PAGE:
Speaking of The Last Jedi, the eight Star Wars episode pushed closer to becoming the sixth film to ever cross $600 million domestically after its $11.275 million earnings this past weekend. While the film is lagging behind Star Wars: The Force Awakens, it is still one of the most financially successful films of all time.

*All weekend numbers are domestic, meaning that they’re from theaters in the US and Canada, and are also estimates, reported by Box Office Mojo, with actuals coming out in the next few days.*

 

Featured image via Columbia Pictures

‘The Greatest Showman’ Review: Too showy and never great

It’s never a great sign when many aspects of a film have been done better elsewhere, which is the case with the Hugh Jackman-starring musical The Greatest Showman

In it, Jackman plays P.T. Barnum, a showman in the late 1800s, and he’s unsurprisingly charming. But Jackman has played almost this exact role before with far more complexity and emotional vigor in The Prestige. If one has seen the Christopher Nolan film, it’s difficult to watch The Greatest Showman without thinking of it.

Television spots will also make sure that the general public knows that the songwriters on this film are the Oscar-winning duo behind La La Land. And while there are some rousing numbers, such as the popular “This Is Me,” the music never really plants itself in viewers’ minds as each piece feels overdone and jarringly anachronistic. The seemingly key ingredients that the duo is missing are the musical help of the masterful Justin Hurwitz, composer of La La Land, and a good story.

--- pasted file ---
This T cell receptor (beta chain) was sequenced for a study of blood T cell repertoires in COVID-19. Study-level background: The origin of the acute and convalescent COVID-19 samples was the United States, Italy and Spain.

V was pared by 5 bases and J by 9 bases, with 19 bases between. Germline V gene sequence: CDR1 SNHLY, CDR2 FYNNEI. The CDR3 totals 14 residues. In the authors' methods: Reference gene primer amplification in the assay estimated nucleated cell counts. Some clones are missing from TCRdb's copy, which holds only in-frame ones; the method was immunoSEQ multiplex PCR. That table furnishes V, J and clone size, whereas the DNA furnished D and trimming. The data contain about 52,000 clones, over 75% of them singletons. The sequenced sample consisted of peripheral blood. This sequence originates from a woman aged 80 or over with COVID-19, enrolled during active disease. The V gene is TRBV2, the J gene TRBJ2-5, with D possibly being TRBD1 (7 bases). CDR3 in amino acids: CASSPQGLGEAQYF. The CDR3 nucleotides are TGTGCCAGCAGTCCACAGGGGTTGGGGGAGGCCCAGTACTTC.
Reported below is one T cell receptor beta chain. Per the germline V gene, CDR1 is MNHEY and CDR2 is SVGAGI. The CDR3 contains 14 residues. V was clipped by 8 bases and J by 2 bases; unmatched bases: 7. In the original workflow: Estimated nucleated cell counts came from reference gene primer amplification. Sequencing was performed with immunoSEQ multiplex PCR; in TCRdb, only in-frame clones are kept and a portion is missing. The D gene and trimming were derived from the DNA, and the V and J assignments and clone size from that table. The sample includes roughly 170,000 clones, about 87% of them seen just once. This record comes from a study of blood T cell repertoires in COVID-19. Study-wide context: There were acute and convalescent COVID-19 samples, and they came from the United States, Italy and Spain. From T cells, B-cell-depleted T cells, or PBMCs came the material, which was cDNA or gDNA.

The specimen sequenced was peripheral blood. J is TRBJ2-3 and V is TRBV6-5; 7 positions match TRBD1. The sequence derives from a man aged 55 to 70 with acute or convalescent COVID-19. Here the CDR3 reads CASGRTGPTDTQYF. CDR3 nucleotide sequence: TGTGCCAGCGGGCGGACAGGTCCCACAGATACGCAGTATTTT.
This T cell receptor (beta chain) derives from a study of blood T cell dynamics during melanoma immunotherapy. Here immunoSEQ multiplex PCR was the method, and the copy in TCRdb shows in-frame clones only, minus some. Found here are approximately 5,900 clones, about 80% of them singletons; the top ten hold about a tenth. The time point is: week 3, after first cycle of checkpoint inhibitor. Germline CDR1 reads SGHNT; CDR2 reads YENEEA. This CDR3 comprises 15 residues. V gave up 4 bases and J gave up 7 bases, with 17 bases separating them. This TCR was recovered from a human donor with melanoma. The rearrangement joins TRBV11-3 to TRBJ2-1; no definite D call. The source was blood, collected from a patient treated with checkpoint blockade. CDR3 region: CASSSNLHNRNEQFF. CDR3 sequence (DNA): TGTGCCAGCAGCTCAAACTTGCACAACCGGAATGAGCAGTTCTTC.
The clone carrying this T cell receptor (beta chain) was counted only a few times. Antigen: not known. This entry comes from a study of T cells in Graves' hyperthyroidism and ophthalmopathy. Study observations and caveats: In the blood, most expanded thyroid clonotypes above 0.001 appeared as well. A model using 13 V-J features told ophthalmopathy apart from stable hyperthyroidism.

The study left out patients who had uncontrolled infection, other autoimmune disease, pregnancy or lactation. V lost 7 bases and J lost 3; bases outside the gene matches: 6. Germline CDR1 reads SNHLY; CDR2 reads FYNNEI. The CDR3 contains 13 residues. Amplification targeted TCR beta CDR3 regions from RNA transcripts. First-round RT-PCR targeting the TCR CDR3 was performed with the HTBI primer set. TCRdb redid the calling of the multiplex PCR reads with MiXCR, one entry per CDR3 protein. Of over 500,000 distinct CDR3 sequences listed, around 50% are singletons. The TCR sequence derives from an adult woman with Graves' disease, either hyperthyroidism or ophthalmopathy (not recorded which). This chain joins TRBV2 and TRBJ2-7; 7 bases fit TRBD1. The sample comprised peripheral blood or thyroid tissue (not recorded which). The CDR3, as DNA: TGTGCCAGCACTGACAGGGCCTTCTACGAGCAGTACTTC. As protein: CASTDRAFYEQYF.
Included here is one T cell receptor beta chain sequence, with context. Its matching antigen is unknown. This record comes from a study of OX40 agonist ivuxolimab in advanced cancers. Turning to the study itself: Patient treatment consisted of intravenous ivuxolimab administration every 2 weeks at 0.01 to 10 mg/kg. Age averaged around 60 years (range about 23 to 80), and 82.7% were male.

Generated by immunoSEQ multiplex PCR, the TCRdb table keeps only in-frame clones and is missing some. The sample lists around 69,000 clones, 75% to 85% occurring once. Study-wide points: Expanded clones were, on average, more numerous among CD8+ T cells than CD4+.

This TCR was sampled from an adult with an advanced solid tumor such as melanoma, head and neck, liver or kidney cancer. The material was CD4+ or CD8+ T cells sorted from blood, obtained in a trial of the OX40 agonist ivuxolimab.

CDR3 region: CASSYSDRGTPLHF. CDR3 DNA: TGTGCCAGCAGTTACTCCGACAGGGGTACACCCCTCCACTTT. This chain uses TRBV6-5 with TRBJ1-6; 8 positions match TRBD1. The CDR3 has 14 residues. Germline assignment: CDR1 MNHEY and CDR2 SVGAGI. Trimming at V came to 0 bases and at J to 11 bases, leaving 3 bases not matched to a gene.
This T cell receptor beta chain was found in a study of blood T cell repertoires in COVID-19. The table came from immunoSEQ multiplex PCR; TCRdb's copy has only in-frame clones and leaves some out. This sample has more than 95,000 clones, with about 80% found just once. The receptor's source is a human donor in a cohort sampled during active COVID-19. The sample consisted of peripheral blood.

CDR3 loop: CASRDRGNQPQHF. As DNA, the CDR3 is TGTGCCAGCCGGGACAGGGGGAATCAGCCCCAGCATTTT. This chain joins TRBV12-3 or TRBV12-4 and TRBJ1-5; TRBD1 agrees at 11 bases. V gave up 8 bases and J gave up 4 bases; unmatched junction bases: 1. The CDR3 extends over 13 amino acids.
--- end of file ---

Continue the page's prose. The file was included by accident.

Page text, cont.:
The music seems to end up emotionally manipulative because the story asks the songs to do the leg work. When key character development is meant to occur, we’re asked to accept it in the form of a song. This can occasionally work when the song is beyond exceptional, such as the gleefully playful and vulnerable “A Lovely Night” or the heart-wrenching “Audition (The Fools Who Dream),” both from La La Land. But no song here reaches that kind of level, resulting in what is meant to be an emotional journey falling flat.

“This Is Me” comes close, but that song leads to another issue with the film, which posits itself as a celebration of humanity through outcasts and those who’ve been othered. But, outside of the song, the film never takes the point of view of those characters nor develops them thoroughly. At one point, one of them professes his appreciation for the “family” that Barnum has built. Yet, we haven’t seen much of this family in the first place and we’ve seen too much of Barnum treating them poorly for a redemption to be earned, or for its purported celebration to be earned either.

Strangely, though, it’s difficult to entirely hate the film. It’s not consistently visually dazzling, but it has its moments of pure wonder amid colorful, eye-popping costumes and sets. To go along with that, there’s an undercurrent of a struggle for happiness in every storyline, which latches on, at least loosely. And Zendaya stands out with the most lived-in and genuinely felt performance.

If anything, The Greatest Showman is a film that can bring families to a show, just as Barnum did. That’s worth something.

Grade: C-

 

Featured image 20th Century Fox.